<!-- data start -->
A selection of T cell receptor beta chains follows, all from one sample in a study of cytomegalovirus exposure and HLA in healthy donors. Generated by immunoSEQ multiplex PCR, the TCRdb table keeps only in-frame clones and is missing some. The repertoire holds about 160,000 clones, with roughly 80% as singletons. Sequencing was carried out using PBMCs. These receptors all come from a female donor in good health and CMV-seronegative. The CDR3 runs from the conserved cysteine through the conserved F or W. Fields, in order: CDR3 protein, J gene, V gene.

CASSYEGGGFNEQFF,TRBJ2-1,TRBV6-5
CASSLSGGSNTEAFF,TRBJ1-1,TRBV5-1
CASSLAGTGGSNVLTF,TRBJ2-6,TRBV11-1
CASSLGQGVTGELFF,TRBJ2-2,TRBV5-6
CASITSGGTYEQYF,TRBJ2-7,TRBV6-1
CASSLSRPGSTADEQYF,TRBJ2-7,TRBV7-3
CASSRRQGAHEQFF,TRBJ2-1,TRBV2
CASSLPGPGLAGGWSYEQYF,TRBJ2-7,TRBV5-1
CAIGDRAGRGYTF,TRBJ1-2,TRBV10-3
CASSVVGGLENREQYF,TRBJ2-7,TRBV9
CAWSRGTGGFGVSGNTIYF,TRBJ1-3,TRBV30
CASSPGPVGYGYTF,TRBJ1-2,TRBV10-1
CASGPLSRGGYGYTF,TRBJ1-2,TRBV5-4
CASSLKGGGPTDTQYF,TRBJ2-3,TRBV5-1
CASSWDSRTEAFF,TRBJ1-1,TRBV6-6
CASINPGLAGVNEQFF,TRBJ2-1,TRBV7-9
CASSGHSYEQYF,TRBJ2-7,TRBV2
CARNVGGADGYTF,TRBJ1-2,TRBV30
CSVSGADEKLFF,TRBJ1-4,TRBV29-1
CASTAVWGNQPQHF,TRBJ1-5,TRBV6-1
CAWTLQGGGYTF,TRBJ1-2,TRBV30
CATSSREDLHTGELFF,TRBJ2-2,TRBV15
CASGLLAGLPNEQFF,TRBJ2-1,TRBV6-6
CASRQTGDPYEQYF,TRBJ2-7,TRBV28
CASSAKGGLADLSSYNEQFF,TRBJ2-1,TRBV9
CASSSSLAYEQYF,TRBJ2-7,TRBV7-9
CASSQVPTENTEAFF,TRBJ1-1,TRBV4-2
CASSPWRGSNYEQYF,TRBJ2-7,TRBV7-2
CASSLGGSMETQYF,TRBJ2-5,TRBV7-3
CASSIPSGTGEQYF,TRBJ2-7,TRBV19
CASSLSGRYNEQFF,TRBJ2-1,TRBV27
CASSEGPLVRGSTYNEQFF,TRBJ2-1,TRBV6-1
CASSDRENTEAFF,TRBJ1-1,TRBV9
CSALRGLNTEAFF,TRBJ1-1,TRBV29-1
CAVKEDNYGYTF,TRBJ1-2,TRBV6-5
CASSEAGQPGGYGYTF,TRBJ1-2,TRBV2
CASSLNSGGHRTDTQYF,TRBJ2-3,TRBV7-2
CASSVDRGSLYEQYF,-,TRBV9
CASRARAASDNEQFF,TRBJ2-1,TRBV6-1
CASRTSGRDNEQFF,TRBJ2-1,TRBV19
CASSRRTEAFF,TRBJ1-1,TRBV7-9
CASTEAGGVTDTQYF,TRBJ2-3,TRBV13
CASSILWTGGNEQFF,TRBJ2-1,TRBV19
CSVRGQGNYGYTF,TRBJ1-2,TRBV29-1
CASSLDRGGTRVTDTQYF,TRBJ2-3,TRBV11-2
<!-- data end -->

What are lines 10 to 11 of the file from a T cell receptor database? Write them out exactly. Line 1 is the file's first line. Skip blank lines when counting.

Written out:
CAIGDRAGRGYTF,TRBJ1-2,TRBV10-3
CASSVVGGLENREQYF,TRBJ2-7,TRBV9